Over at ScienceBlogs I found “The Biggest Geek and the SF List” where computer scientist Marck C. Chu-Carroll throws in his comments to a group of blogging scientists discussing the top 50 science fiction books of the last fifty years. The funny thing is most of their books are on my Classics of Science Fictionlist, so there is sort of a consensus about classic science fiction. As one writer pointed out, there are few recent books showing up on everyone’s list. I’m wondering if the SF of the 1940-1990 era didn’t affect a whole generation of scientists.  MarkCC has some good comments about how these books have stood the test of time.

    It would be an ultra-cool science study to analyze all the people who read the SF classics and determine if those books did influence the readers in any significant way. I don’t know how they could do such a study but if Amazon.com can get so canny at suggesting what I like from my buying habits, I think an analysis of common traits of the people who fondly remember the same books should come up with some interesting tidbits.

    Then they should find a control group, say kids growing up in India or Tibet, and see how not reading classic Sci-Fi might have affected the group. India has lots of scientists – were they influence by science fiction? Another interesting experiment would be to isolate schools from the rest of our massive pop culture and only teach them about certain types of books. It would be the ultimate test of the old GIGO principle (Garbage In – Garbage Out). I certainly remember a lot of my teachers asking why I read such trashy books.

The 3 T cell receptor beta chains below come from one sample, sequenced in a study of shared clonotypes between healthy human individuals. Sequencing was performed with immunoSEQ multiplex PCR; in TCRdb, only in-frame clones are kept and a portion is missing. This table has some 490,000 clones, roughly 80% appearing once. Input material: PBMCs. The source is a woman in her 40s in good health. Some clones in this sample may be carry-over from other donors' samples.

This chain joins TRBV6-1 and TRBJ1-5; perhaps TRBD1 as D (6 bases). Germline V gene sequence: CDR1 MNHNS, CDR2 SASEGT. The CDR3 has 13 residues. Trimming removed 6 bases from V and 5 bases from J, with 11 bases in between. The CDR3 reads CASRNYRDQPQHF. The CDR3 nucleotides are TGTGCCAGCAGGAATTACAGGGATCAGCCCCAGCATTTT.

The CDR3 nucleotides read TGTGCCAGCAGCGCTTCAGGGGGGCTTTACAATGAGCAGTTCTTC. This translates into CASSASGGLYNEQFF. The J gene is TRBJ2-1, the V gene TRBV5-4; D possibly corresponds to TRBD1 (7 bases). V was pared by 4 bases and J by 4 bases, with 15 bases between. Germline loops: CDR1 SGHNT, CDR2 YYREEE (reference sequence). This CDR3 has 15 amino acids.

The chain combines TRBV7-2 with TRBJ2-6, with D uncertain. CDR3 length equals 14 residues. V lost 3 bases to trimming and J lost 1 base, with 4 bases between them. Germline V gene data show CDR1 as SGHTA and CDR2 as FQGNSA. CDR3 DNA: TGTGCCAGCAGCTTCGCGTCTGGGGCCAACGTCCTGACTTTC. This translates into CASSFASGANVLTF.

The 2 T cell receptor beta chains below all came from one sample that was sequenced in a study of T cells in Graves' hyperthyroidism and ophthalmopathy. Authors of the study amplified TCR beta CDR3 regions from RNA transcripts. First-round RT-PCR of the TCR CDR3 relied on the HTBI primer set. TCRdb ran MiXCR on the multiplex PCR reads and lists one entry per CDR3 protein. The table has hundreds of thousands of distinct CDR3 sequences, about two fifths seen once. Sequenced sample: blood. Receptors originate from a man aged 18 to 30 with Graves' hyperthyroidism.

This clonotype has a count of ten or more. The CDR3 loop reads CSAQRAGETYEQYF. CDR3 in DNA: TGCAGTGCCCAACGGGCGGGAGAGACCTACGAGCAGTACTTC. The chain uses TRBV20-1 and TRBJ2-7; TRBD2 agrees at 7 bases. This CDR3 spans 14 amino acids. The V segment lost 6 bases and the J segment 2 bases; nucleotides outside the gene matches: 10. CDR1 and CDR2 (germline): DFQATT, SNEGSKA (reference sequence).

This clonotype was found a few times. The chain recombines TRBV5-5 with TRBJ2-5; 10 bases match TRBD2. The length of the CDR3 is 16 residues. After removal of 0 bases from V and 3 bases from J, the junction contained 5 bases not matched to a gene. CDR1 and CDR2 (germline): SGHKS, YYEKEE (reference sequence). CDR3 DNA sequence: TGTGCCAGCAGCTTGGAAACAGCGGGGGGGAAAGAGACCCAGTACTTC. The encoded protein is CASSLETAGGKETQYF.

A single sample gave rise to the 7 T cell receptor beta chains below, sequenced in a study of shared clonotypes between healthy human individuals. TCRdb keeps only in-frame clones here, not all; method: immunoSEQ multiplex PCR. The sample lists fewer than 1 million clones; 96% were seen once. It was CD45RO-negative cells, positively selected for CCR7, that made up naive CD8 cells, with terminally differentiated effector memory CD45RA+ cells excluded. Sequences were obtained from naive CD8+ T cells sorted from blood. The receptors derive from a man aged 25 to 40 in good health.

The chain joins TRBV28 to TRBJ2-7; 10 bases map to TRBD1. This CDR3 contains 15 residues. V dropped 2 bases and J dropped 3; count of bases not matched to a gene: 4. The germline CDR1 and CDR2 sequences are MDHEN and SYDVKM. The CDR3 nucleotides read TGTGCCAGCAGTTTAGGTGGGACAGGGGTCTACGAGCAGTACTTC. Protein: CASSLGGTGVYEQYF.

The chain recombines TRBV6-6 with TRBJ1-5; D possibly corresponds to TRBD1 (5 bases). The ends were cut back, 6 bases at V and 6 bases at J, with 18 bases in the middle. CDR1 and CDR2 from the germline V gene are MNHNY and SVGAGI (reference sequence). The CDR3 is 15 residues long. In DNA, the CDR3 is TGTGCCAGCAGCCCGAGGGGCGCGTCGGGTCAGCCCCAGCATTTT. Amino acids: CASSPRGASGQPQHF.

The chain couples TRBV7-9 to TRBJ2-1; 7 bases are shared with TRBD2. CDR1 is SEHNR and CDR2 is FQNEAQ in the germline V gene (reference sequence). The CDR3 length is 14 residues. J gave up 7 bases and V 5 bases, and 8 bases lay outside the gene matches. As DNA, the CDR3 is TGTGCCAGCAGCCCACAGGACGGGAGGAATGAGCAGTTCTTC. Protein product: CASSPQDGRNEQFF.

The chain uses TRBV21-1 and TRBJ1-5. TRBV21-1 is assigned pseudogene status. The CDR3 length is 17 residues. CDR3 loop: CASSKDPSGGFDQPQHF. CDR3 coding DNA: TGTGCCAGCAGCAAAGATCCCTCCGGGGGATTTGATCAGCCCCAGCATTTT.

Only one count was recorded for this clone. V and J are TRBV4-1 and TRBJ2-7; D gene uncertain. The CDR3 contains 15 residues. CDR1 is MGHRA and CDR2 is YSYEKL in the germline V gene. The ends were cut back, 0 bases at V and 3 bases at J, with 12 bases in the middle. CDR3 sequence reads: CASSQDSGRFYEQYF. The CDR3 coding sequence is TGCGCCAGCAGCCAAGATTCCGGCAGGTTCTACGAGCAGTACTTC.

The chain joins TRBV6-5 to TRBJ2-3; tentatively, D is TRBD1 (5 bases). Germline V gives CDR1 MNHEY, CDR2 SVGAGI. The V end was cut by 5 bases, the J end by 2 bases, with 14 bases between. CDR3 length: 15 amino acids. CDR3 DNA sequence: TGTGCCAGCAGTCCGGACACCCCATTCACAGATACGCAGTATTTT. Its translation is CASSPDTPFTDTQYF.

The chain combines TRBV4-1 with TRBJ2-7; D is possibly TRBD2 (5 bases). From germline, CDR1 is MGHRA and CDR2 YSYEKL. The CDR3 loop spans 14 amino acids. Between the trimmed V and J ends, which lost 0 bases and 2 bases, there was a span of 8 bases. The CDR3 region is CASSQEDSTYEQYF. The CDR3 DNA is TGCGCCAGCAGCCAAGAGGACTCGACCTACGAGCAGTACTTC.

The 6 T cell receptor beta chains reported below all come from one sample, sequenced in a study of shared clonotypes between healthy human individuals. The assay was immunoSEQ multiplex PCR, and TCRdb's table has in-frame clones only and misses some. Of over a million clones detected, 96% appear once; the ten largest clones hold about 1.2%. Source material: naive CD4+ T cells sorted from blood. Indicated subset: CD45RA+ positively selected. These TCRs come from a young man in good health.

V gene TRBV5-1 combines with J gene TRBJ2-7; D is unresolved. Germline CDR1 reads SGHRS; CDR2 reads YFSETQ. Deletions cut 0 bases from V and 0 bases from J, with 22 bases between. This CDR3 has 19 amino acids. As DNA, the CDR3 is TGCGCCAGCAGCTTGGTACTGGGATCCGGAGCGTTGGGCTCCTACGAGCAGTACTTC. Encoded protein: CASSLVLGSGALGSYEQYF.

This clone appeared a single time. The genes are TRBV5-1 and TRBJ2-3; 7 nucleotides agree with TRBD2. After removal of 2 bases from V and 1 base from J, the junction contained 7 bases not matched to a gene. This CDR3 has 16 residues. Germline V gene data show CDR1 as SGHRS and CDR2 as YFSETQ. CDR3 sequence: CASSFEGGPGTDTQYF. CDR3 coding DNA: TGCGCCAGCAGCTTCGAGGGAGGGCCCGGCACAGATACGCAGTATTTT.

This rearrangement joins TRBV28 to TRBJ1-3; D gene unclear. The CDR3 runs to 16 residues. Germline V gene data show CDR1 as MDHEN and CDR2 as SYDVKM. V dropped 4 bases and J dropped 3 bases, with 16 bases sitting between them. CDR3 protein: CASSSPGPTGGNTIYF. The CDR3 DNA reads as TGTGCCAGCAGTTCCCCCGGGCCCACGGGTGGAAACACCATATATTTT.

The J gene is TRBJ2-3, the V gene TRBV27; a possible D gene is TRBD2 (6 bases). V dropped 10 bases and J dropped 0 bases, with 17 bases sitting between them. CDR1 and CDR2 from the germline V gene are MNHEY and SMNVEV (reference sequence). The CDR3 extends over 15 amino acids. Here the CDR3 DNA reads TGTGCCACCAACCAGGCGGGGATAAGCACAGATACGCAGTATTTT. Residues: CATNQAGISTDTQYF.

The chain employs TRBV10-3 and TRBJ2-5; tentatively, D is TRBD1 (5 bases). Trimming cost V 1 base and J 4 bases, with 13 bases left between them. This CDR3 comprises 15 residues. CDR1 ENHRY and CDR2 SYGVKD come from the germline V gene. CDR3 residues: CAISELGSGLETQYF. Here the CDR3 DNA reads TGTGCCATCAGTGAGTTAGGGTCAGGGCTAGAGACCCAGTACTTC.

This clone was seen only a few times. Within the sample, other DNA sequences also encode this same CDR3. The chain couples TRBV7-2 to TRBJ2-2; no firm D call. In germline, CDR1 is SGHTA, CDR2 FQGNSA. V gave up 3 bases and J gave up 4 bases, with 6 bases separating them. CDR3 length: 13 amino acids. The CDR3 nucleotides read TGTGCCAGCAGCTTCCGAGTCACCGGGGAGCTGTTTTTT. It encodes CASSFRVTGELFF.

Does anyone ever really know why they make the decisions that they do? Countless factors come into play for such decisions so can we consciously know how we were programmed? Or it might be simple – you become a rocket scientist because you discovered Estes Rockets when you were a kid or read a book on Robert H. Goddard or read Rocket Ship Galileo.  Or you become a robotics engineer because Mindstorm Legos or you read Isaac Asimov’s I, Robot